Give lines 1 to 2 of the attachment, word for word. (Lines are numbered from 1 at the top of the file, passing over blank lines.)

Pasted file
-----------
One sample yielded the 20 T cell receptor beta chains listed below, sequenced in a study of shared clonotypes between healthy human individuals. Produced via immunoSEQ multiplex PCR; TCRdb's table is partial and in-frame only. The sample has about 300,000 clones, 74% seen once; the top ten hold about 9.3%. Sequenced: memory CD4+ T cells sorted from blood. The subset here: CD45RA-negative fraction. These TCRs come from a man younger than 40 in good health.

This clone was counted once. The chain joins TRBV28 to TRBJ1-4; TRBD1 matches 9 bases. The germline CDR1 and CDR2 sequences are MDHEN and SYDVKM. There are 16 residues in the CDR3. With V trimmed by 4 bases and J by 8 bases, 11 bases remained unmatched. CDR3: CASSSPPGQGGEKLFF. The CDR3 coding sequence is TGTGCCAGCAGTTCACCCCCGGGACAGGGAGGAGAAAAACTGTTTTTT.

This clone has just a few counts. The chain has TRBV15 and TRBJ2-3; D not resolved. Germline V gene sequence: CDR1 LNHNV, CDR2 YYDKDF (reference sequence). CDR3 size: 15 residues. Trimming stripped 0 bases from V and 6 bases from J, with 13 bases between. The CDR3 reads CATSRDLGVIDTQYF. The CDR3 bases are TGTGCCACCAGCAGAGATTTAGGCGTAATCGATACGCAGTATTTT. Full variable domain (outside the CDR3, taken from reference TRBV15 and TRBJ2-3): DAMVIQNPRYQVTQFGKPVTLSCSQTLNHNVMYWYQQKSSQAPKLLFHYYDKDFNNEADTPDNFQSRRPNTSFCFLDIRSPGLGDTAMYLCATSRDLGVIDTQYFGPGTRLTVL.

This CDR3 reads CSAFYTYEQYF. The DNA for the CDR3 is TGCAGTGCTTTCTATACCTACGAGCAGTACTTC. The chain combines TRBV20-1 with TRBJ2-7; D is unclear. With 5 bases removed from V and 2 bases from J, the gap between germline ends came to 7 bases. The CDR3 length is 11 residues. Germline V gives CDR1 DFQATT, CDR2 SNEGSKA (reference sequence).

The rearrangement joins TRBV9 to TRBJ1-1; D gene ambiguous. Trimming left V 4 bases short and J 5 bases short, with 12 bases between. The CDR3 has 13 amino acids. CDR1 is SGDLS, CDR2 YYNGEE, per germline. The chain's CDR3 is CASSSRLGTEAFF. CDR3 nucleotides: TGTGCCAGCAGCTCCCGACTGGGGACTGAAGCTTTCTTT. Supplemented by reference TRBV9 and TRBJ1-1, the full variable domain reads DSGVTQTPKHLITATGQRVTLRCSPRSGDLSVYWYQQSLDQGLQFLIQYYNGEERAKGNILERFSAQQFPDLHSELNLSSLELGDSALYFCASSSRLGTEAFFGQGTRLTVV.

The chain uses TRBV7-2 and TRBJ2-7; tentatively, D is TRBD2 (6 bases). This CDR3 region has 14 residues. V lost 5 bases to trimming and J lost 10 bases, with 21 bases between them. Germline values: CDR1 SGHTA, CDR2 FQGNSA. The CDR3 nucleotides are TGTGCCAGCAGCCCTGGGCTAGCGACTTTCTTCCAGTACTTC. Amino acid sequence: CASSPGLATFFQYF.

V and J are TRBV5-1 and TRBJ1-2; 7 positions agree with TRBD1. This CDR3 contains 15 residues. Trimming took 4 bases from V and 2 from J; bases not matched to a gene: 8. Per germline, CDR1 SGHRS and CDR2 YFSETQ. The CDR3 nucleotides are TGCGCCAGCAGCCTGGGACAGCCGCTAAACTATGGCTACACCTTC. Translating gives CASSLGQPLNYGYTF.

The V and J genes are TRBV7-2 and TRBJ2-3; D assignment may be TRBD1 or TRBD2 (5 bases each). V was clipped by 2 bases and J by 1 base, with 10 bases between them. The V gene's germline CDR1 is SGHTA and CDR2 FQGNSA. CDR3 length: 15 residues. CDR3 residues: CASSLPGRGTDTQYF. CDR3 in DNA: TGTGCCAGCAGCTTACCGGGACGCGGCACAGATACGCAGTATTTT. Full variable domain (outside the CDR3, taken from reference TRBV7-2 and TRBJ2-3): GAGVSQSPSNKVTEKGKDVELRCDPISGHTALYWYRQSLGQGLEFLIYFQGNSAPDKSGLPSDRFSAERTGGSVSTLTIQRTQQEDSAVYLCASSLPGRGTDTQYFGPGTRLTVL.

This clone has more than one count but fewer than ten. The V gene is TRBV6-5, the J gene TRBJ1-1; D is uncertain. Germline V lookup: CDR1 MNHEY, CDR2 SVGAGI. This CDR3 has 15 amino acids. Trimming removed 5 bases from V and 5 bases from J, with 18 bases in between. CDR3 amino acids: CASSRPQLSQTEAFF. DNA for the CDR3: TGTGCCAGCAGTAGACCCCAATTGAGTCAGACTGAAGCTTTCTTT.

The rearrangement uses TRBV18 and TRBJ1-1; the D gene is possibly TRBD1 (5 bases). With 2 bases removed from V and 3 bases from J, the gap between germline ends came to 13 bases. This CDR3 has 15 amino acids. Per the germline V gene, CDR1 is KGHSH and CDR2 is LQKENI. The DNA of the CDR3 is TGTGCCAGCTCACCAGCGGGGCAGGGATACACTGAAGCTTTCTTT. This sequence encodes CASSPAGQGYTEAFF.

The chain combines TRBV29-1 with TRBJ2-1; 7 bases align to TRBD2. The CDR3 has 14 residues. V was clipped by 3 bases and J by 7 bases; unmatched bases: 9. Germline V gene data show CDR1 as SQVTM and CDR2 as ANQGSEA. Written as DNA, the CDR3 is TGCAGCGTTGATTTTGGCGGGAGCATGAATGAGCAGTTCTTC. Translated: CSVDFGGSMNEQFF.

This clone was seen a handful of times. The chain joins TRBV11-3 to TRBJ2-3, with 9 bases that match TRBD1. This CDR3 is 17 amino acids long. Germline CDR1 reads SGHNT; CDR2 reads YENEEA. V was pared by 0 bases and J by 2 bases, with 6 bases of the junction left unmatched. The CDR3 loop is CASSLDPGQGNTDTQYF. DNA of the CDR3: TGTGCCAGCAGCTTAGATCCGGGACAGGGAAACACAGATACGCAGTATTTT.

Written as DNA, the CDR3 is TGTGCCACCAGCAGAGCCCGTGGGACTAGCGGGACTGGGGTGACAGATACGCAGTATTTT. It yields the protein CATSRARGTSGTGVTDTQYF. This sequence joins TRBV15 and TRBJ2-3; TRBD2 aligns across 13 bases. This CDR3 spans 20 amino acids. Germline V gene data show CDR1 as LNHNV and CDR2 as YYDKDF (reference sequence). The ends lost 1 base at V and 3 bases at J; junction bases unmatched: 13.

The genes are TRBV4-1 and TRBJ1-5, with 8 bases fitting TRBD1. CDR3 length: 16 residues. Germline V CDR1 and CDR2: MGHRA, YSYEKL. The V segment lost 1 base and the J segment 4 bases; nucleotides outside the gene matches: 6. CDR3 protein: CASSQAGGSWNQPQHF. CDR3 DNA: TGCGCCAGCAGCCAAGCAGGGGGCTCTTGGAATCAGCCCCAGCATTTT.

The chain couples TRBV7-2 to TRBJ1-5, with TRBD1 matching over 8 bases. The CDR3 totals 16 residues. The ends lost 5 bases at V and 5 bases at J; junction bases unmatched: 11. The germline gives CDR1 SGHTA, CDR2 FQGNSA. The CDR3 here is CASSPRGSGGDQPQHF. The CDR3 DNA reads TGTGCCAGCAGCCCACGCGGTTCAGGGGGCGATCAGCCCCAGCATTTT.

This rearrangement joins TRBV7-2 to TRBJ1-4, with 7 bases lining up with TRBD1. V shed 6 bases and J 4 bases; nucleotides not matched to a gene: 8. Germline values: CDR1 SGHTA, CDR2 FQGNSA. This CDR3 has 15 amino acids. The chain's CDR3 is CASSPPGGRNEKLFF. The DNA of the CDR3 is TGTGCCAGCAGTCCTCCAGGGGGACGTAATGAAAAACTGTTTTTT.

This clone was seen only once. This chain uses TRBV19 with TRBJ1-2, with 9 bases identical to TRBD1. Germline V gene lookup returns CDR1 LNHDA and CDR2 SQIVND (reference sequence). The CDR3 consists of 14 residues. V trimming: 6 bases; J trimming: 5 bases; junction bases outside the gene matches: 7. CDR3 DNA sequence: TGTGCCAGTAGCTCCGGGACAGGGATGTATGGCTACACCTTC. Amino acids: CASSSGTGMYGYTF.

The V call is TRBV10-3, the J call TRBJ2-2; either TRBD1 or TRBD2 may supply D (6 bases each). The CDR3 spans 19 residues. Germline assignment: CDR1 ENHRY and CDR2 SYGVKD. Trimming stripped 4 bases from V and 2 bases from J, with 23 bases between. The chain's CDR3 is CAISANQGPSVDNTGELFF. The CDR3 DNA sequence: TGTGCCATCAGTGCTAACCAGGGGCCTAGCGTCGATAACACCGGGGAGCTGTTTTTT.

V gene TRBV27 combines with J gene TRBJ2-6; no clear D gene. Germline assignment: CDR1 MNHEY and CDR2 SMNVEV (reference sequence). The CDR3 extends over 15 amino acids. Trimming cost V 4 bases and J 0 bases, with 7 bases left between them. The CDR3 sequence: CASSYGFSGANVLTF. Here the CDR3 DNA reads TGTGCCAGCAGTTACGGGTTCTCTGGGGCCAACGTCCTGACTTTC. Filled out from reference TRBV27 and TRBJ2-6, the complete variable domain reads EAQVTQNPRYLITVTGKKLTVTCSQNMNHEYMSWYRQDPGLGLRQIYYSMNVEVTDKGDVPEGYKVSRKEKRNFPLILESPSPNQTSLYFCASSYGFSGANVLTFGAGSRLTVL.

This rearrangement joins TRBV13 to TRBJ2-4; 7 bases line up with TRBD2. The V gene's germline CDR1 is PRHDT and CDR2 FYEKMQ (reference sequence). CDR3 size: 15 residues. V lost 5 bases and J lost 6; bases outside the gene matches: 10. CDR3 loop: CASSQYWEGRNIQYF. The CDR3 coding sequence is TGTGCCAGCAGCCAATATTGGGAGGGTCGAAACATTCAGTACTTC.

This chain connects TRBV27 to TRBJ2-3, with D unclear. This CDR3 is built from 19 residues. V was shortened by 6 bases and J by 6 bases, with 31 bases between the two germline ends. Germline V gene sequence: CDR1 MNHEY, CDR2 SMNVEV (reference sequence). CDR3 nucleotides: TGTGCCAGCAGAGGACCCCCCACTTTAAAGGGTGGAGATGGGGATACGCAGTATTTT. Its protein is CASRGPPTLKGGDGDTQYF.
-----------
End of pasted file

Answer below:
One sample yielded the 20 T cell receptor beta chains listed below, sequenced in a study of shared clonotypes between healthy human individuals. Produced via immunoSEQ multiplex PCR; TCRdb's table is partial and in-frame only. The sample has about 300,000 clones, 74% seen once; the top ten hold about 9.3%. Sequenced: memory CD4+ T cells sorted from blood. The subset here: CD45RA-negative fraction. These TCRs come from a man younger than 40 in good health.

This clone was counted once. The chain joins TRBV28 to TRBJ1-4; TRBD1 matches 9 bases. The germline CDR1 and CDR2 sequences are MDHEN and SYDVKM. There are 16 residues in the CDR3. With V trimmed by 4 bases and J by 8 bases, 11 bases remained unmatched. CDR3: CASSSPPGQGGEKLFF. The CDR3 coding sequence is TGTGCCAGCAGTTCACCCCCGGGACAGGGAGGAGAAAAACTGTTTTTT.